By Jeffrey Mesnik, president, ContentMX
According to Forbes magazine, buyer personas are “semi-fictional characters that personify your ideal customer” and are “imperative to having accurate audience insights.”
But what happens when the persona of the buyer changes almost overnight, as it has for technology buyers? As stated by Gartner in the introduction to its report, Targeting New Buyers of IT, “In a fairly short space of time, technology providers have gone from dealing with one centralized technology buying center, to having buyers and influencers all over the enterprise.”
According to the report, the new buyers of IT include line-of -business (LOB) Managers and C-Suite executives, making decisions not purely based on technology merits but on business benefits too. The reason for this paradigm shift is that more and more technology can have a direct impact on the bottom line. For example, in a Harvard Business Review article, Good Cybersecurity Can Be Good Marketing, the author warns that “marketers and their employers are missing a potentially powerful brand- and business-building opportunity: leveraging online security measures as a way to build trust with shoppers, which will ultimately lead to increased sales.”
In the past, CMOs wanted security to be invisible, but today they are considering how they can gain recognition for their chosen security solutions. This has become even more prevalent as security solutions now provide more detailed reports on hacking and cyber activity. These reports showcase how security is a priority when it comes to customer data.
With this in mind, it makes sense that cybersecurity investment decisions made by executives are growing faster year by year. According to an IDC Report, purchase decisions from “non-IT business units will reach $609 billion in 2017, an increase of 5.9% over 2016.” The question for IT marketers thus becomes: “Are you changing your tactics to match the changing buyer?”
We reviewed the web presence of a few companies to determine if they are successfully communicating value to the “non-IT” business buyers. What we discovered is that many organizations still focus on feature/benefit and have limited value-based content. They have sections of websites dedicated to industries and discuss products, but not integrated business solutions.
The CompTIA report, Considering the New IT Buyer, states: “There’s plenty of green space here for channel firms to pursue. They should consider revamping marketing messaging to reflect the business needs of these constituents and then promoting technology primarily as a way to achieve desired business outcomes.”
One executive that has embraced the new paradigm is Holly Rollo, CMO at RSA Security. She has identified cybersecurity as a business need, and has helped adjust the marketing message as such. A great example of this program in practice is the blog post titled The Business Value of RSA Archer. This post focuses on ROI, and not just about the Magic Quadrant that seemingly everyone is promoting.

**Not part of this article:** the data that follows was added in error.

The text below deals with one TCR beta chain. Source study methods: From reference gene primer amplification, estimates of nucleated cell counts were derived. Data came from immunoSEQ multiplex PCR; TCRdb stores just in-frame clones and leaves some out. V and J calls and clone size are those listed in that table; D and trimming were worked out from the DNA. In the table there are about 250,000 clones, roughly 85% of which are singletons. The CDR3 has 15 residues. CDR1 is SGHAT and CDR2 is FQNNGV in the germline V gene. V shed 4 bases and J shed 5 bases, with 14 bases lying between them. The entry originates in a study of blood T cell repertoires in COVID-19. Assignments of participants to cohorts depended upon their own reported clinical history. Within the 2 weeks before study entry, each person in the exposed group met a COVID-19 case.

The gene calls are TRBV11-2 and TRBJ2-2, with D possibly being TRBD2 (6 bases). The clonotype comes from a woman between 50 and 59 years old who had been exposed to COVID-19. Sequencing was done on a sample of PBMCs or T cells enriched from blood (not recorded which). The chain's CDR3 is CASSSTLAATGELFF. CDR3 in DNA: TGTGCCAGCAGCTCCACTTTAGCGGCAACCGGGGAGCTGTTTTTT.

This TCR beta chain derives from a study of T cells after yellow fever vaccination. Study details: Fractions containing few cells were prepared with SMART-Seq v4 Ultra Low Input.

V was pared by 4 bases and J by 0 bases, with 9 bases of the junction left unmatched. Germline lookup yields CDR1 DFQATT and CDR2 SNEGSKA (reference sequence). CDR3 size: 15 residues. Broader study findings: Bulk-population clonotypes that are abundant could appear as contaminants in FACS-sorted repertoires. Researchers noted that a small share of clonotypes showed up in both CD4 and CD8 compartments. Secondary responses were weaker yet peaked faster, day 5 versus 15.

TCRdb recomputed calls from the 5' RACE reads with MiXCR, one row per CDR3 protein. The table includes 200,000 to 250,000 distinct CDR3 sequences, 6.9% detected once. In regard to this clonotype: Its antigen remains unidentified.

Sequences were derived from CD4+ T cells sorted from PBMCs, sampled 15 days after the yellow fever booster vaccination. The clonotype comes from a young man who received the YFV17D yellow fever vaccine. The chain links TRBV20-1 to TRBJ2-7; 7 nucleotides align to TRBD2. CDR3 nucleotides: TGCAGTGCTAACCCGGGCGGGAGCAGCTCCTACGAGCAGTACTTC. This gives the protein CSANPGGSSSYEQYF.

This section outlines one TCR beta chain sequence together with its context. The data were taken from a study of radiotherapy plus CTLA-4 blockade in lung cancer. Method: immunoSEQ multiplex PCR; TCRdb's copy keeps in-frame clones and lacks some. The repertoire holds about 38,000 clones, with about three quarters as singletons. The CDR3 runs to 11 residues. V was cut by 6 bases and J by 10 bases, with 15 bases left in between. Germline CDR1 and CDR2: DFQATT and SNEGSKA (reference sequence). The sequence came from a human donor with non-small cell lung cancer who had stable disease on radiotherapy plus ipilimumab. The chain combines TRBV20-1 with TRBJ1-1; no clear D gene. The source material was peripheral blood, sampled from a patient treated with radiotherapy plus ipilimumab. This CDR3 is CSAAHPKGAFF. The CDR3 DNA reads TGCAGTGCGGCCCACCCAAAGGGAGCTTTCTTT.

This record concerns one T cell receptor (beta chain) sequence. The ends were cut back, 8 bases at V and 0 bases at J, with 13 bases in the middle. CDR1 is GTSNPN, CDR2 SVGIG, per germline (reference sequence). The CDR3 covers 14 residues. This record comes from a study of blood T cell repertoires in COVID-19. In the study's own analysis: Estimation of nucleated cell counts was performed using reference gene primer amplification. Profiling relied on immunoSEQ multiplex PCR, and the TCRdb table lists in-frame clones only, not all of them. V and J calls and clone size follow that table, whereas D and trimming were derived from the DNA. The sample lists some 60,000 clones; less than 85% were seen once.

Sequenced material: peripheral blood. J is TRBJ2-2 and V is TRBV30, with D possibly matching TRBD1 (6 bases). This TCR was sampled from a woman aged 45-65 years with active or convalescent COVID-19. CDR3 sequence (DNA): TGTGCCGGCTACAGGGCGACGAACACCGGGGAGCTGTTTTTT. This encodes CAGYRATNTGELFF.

Holly shared these thoughts with us:
“Cybersecurity isn’t a technology problem, it’s a business risk problem requiring a business-driven orientation. It’s about driving a security transformation across people, process and technology to ensure businesses can thrive in this high-risk world.”
“We find traditional IT buyers, risk management buyers and security buyers struggling to impact decisions beyond their silo of responsibility just as they struggle to link details of incidents to their data privacy strategy to business risk,” she added. “It needs to be a C-level initiative.”
A great example of Holly’s quote in action is this article from an RSA partner targeting the CFO and the C-suite, helping them understand the compliance requirements and how to solve for them.
RSA Security has started to provide resources to help partners engage in this new paradigm and effectively market and sell how security impacts more than the IT teams.
Thus, the new challenge for technology marketers is that they manage a marketing effort that addresses at least two personas. This means they need to create more content for varied audiences.
Luanne Tierney, former Vice President, Worldwide Partner Marketing, Cisco Systems and Vice President, Global Partner Marketing, Juniper Networks and now at LT & Associates, concurs that businesses, and specifically companies in the channel, now have an increased challenge of maintaining two personas and have a difficult time assigning resources. “Most technology providers would prefer to add sales staff or engineers over hiring content experts in their firms,” she said. “It has been my experience that companies that do place a focus on content marketing, will have stronger results year over year.”
The answer, we believe, is to build a better storyline for the business and a content plan for that story. In part two of this series, we will be addressing: How to Build a Content Plan Targeting Two Personas.